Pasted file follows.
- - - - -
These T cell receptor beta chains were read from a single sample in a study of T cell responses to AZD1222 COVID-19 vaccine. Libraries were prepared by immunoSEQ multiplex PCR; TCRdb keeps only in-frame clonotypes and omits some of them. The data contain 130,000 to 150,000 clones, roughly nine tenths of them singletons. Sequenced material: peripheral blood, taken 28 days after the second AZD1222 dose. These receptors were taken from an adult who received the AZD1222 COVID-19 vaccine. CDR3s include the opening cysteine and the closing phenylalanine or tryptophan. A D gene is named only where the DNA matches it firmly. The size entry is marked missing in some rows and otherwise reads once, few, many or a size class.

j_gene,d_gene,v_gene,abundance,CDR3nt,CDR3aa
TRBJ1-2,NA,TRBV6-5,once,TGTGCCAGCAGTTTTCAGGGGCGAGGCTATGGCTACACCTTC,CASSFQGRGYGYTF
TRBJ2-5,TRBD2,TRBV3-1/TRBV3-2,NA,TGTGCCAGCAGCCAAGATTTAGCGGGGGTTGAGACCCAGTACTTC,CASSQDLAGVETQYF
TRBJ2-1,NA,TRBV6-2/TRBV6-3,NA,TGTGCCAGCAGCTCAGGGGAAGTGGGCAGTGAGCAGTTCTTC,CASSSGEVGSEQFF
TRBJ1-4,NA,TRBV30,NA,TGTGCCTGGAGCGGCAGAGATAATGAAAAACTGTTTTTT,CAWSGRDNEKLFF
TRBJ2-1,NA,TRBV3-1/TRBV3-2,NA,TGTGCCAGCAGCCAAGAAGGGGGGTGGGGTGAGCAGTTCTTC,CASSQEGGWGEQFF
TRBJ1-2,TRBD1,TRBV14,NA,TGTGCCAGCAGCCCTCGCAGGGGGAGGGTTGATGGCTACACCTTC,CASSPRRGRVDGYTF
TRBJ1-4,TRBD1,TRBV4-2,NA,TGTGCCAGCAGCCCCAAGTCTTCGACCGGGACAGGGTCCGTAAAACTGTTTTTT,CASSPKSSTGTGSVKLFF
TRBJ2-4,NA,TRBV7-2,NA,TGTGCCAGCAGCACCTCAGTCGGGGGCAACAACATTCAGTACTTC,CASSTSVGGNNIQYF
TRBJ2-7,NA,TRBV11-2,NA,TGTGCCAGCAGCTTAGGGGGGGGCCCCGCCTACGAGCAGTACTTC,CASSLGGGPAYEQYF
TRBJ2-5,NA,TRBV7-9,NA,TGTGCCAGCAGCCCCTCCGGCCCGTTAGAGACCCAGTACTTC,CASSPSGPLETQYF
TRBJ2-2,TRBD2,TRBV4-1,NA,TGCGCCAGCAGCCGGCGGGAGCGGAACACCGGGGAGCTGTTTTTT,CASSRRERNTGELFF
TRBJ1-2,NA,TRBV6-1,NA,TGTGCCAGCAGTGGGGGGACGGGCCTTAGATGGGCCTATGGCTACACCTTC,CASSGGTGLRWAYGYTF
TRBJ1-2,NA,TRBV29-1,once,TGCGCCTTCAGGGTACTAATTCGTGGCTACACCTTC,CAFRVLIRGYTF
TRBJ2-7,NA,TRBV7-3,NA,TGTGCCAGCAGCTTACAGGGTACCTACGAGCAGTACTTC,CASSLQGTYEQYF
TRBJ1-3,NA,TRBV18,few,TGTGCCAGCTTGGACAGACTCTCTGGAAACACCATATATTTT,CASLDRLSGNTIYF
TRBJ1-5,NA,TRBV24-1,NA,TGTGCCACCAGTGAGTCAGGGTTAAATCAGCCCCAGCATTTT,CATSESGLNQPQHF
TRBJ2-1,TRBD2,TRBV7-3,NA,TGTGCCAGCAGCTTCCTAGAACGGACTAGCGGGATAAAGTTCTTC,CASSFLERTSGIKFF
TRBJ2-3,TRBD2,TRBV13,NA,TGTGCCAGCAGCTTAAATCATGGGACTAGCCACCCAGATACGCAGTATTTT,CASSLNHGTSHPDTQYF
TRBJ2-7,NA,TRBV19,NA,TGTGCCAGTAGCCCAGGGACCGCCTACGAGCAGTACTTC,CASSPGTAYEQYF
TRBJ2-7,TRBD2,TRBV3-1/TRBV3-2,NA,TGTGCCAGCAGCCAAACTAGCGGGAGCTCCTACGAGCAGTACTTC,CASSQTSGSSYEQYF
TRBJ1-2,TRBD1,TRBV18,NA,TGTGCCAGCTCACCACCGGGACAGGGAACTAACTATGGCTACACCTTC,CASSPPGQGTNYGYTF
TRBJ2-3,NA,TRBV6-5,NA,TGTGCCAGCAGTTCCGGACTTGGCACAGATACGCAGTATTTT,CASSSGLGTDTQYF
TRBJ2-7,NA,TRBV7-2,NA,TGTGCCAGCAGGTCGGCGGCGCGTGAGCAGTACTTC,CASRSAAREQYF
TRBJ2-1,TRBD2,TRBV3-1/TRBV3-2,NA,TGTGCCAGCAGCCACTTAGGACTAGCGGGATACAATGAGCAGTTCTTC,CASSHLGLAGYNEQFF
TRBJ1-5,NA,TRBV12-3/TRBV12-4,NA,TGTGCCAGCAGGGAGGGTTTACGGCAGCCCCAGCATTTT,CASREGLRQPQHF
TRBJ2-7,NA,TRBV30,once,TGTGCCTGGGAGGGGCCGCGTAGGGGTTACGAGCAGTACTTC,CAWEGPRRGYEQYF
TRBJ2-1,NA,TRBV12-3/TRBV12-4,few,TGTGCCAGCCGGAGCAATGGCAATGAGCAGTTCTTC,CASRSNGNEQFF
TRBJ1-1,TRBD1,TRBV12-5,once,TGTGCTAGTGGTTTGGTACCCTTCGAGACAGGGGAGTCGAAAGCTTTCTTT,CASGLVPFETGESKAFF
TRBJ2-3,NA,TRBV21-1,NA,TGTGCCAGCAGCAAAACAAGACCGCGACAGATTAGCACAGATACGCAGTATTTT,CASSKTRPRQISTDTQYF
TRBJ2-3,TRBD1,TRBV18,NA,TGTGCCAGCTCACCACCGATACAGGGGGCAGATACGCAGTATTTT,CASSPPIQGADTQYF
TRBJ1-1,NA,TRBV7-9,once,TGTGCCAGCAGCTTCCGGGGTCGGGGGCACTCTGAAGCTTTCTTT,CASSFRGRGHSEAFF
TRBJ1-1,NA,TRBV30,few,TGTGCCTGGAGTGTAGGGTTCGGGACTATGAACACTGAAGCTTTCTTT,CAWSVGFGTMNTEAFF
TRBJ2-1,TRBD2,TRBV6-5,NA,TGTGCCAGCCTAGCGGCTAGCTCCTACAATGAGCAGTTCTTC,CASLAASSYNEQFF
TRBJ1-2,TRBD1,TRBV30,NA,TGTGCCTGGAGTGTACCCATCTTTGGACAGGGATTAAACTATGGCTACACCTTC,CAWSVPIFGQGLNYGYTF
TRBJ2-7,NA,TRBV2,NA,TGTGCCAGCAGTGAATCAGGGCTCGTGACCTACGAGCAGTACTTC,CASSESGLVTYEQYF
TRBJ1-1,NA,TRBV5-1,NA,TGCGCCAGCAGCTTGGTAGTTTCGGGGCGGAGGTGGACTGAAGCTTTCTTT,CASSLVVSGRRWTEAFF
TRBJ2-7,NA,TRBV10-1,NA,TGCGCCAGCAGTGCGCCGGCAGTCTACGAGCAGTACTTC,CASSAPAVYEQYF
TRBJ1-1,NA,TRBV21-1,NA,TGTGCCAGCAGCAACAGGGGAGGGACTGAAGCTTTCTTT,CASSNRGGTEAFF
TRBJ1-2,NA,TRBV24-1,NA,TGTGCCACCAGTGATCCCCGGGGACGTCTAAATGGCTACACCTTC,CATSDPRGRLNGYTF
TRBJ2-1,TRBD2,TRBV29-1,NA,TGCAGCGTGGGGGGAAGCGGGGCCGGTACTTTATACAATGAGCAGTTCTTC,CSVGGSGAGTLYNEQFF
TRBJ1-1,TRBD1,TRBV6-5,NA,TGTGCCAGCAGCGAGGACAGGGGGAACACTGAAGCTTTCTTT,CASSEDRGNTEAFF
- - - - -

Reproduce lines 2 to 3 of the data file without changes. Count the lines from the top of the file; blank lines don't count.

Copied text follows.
j_gene,d_gene,v_gene,abundance,CDR3nt,CDR3aa
TRBJ1-2,NA,TRBV6-5,once,TGTGCCAGCAGTTTTCAGGGGCGAGGCTATGGCTACACCTTC,CASSFQGRGYGYTF